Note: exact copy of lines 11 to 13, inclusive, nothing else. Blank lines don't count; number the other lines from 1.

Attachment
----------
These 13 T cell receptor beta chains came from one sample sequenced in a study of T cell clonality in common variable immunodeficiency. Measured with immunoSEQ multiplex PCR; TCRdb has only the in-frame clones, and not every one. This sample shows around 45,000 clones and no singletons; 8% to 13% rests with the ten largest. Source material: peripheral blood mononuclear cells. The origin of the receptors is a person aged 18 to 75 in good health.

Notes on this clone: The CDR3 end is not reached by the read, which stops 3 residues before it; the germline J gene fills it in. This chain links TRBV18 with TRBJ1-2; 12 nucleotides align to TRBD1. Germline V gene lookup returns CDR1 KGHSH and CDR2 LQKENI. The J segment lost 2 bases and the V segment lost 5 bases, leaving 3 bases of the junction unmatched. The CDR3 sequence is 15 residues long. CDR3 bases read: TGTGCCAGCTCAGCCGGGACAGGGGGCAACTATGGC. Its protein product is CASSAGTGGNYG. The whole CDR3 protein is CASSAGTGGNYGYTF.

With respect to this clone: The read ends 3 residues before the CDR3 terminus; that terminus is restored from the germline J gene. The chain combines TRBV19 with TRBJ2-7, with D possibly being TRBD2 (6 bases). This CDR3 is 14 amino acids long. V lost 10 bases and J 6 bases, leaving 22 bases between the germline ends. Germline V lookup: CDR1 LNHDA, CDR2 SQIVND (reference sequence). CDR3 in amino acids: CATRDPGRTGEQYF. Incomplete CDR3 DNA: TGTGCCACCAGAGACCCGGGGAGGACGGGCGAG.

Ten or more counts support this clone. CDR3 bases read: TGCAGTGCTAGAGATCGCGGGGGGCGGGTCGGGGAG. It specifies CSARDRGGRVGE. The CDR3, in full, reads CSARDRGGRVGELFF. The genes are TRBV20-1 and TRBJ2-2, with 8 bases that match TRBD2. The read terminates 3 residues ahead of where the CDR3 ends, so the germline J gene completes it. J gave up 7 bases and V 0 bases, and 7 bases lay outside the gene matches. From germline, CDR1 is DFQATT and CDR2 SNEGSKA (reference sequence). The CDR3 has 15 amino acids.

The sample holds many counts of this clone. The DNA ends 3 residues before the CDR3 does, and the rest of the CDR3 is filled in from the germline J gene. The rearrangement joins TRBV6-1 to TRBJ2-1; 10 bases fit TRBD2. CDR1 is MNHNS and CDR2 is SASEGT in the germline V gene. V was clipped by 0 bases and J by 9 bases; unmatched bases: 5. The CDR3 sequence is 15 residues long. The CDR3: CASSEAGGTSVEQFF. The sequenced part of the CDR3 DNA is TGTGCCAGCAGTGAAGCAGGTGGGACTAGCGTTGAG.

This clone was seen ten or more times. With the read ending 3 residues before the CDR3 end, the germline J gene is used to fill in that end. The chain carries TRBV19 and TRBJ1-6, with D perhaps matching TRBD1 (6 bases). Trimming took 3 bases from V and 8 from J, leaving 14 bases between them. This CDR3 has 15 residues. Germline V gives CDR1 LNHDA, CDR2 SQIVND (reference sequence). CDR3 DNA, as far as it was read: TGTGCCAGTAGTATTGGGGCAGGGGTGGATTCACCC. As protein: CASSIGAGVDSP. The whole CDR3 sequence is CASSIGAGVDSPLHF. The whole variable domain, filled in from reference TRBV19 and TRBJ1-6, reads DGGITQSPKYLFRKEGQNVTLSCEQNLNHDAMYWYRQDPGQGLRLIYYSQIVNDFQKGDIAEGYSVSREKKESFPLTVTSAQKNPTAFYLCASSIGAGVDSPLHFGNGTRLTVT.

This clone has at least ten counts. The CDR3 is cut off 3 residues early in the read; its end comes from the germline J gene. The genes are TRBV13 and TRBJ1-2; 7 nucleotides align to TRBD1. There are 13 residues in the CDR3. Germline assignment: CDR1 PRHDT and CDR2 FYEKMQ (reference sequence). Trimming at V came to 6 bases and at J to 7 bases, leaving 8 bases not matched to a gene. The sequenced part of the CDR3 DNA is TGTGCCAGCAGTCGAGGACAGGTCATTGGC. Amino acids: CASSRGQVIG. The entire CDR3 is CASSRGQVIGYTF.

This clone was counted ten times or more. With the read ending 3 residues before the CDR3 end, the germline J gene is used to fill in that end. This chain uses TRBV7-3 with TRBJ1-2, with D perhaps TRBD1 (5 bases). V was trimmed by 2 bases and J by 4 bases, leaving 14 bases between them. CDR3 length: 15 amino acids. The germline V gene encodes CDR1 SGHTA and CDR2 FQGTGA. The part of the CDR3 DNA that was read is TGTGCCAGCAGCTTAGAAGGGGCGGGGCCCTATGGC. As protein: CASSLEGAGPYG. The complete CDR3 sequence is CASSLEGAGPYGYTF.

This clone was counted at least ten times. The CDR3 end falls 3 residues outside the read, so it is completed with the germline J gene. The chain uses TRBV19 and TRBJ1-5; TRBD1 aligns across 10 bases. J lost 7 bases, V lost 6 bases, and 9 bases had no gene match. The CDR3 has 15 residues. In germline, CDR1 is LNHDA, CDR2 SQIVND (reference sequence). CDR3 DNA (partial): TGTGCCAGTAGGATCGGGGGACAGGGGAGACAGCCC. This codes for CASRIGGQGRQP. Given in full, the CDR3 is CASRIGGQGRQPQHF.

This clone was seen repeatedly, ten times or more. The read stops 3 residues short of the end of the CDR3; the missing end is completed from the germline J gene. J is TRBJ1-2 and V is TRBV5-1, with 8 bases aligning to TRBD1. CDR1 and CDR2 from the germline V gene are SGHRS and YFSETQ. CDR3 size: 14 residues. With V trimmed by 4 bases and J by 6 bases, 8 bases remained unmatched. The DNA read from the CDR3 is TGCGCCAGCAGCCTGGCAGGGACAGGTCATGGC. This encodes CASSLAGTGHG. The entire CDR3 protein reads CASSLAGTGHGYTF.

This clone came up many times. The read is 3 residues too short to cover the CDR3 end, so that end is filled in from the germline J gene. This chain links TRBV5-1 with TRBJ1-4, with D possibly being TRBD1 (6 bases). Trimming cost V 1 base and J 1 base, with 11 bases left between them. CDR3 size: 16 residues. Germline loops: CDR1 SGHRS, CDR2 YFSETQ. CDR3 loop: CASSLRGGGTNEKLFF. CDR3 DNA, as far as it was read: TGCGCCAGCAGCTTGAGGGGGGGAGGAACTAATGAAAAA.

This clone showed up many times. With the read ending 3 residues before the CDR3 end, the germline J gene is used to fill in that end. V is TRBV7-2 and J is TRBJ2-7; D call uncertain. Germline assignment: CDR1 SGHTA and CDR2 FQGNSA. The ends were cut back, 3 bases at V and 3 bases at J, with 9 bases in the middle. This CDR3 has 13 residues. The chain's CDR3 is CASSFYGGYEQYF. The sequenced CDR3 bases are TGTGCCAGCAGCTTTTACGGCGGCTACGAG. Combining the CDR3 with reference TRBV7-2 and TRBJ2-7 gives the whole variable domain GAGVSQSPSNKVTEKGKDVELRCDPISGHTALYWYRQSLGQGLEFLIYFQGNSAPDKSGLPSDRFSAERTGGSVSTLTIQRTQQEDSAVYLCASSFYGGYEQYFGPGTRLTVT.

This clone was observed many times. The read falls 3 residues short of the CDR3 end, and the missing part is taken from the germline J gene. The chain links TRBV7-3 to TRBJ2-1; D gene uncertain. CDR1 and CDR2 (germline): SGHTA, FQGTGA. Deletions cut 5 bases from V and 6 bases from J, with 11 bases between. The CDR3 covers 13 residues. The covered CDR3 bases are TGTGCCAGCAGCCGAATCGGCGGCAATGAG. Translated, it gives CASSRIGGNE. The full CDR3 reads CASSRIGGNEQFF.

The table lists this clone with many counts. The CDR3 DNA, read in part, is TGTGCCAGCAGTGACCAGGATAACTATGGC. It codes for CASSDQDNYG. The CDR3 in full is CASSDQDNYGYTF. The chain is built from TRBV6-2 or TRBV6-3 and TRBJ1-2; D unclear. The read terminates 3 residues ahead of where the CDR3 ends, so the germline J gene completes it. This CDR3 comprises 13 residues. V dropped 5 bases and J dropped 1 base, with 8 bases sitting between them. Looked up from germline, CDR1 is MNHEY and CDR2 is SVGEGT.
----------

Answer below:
This clone came up many times. The read is 3 residues too short to cover the CDR3 end, so that end is filled in from the germline J gene. This chain links TRBV5-1 with TRBJ1-4, with D possibly being TRBD1 (6 bases). Trimming cost V 1 base and J 1 base, with 11 bases left between them. CDR3 size: 16 residues. Germline loops: CDR1 SGHRS, CDR2 YFSETQ. CDR3 loop: CASSLRGGGTNEKLFF. CDR3 DNA, as far as it was read: TGCGCCAGCAGCTTGAGGGGGGGAGGAACTAATGAAAAA.

This clone showed up many times. With the read ending 3 residues before the CDR3 end, the germline J gene is used to fill in that end. V is TRBV7-2 and J is TRBJ2-7; D call uncertain. Germline assignment: CDR1 SGHTA and CDR2 FQGNSA. The ends were cut back, 3 bases at V and 3 bases at J, with 9 bases in the middle. This CDR3 has 13 residues. The chain's CDR3 is CASSFYGGYEQYF. The sequenced CDR3 bases are TGTGCCAGCAGCTTTTACGGCGGCTACGAG. Combining the CDR3 with reference TRBV7-2 and TRBJ2-7 gives the whole variable domain GAGVSQSPSNKVTEKGKDVELRCDPISGHTALYWYRQSLGQGLEFLIYFQGNSAPDKSGLPSDRFSAERTGGSVSTLTIQRTQQEDSAVYLCASSFYGGYEQYFGPGTRLTVT.

This clone was observed many times. The read falls 3 residues short of the CDR3 end, and the missing part is taken from the germline J gene. The chain links TRBV7-3 to TRBJ2-1; D gene uncertain. CDR1 and CDR2 (germline): SGHTA, FQGTGA. Deletions cut 5 bases from V and 6 bases from J, with 11 bases between. The CDR3 covers 13 residues. The covered CDR3 bases are TGTGCCAGCAGCCGAATCGGCGGCAATGAG. Translated, it gives CASSRIGGNE. The full CDR3 reads CASSRIGGNEQFF.